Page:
A few works were dedicated to improving the robustness of the inpainting forensics. For the compressed inpainted image, the forensics was performed by computing and segmenting the averaged sum of absolute difference images between the target image and a resaved JPEG compressed image at different quality factors [28]. However, the feature effectiveness is not clear if the image samples are modified using other manipulations. The method in [29] was developed based on high-dimensional feature mining in the discrete cosine transform domain to resist the compression attack. Many combinations of inpainting, compression, filtering, and resampling are recognized by extracting the marginal density and neighboring joint density features in [30]. The obtained classifiers only distinguish the considered specific forgery methods and do not locate the inpainted region.
To detect image tampering by sparsity-based image inpainting schemes [31][32], the forensics method based on canonical correlation analysis (CCA) was proposed in [33]. The method exhibits the advantage of robustness against some image post-processing operations, but has the same drawback as [30]. For diffusion-based inpainting technologies [8][9], a feature set based on the image Laplacian was constructed to identify the inpainted regions in [16]. The performance was further enhanced by weighted least squares filtering and the ensemble classifier in [17]. However, these methods fail to resist even quite weak attacks.
Principally, hand-crafted features for image inpainting are designed according to the observations in some images, which cannot be guaranteed to be valid in all cases. Moreover, the design of robust hand-crafted features is usually very difficult, since no obvious traces are left by image inpainting operations, particularly deep learning-based inpainting methods. In addition, the optimization of classifiers is carried out on a relatively small dataset or in a certain small parameter range and is dependent upon feature extraction, causing the restricted forensic performance.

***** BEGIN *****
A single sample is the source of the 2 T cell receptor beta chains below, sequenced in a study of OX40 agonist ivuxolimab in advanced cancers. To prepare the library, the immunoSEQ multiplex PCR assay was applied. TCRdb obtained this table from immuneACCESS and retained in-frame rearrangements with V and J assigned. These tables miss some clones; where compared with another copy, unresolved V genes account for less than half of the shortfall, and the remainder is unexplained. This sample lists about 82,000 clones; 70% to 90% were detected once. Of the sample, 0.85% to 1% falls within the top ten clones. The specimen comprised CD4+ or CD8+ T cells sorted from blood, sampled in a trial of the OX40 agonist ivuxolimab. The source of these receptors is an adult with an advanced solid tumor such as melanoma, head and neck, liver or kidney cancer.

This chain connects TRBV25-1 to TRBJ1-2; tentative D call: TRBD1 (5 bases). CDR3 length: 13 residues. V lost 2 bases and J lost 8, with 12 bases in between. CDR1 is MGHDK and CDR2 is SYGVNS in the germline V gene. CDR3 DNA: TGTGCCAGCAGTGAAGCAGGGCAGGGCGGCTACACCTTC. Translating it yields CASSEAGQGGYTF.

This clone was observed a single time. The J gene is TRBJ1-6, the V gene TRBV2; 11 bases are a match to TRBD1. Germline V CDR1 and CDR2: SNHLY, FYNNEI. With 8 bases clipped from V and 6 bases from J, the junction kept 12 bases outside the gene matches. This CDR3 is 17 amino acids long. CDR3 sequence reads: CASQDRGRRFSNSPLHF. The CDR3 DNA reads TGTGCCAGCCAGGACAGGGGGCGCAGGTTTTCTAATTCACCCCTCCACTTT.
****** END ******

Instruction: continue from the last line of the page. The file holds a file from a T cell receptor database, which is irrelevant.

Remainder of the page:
2.2. Deep Learning-Based Inpainting Forensics Methods

The strategy of the method based on deep learning is different from the conventional one, which can automatically learn the inpainting features and makes decisions in a data-driven way. As the first attempt in [22], the fully convolutional network (FCN) was constructed to locate the tampered regions by exemplar-based inpainting method [10], and the weighted CE loss was designed to tackle the imbalance between the inpainted and normal pixels. The method is significantly superior to the conventional forensics methods in terms of detection accuracy and robustness, which can be further improved by skip connections [34]. A deep learning approach combining CNN and long short-term memory (LSTM) network was proposed in [35] to accomplish the spatially dense prediction for exemplar-based inpainting. As to the network design, attention is mainly concentrated on the improvement of the robustness and false alarm performance. The ResNet-based approach [36] merged the networks of object detection and semantic segmentation. The approach is developed to achieve the hybrid forensic purpose for exemplar-based inpainting, including manipulated localization, recognition, and semantic segmentation. The forensic approach for deep inpainting was first addressed in [23], and an FCN with a high-pass filter was designed to identify the inpainted pixels in an image.
Recently, some of the latest advances in deep learning have also been applied to the design of inpainting forensics methods. A deep forensic network was proposed in [37] which is automatically designed through the one-shot neural structure search algorithm [38] and includes a preprocessing module to enhance inpainting traces. A backbone network with multi-stream structure [39] was employed to establish a progressive network for image manipulation detection and localization [40], which could gradually fine-tune the prediction results from low resolution to high resolution.
DL-based methods can learn the discriminant features directly from the data, avoiding the difficulties of manually extracting features. Moreover, relying on end-to-end learning, DCNNs permit the optimization of the feature extraction and the final decision steps in a unique framework. With these characteristics, DL-based methods manifest a significant performance advantage on large-scale datasets. This motivates us to further investigate the deep learning-based methods for inpainting forensics.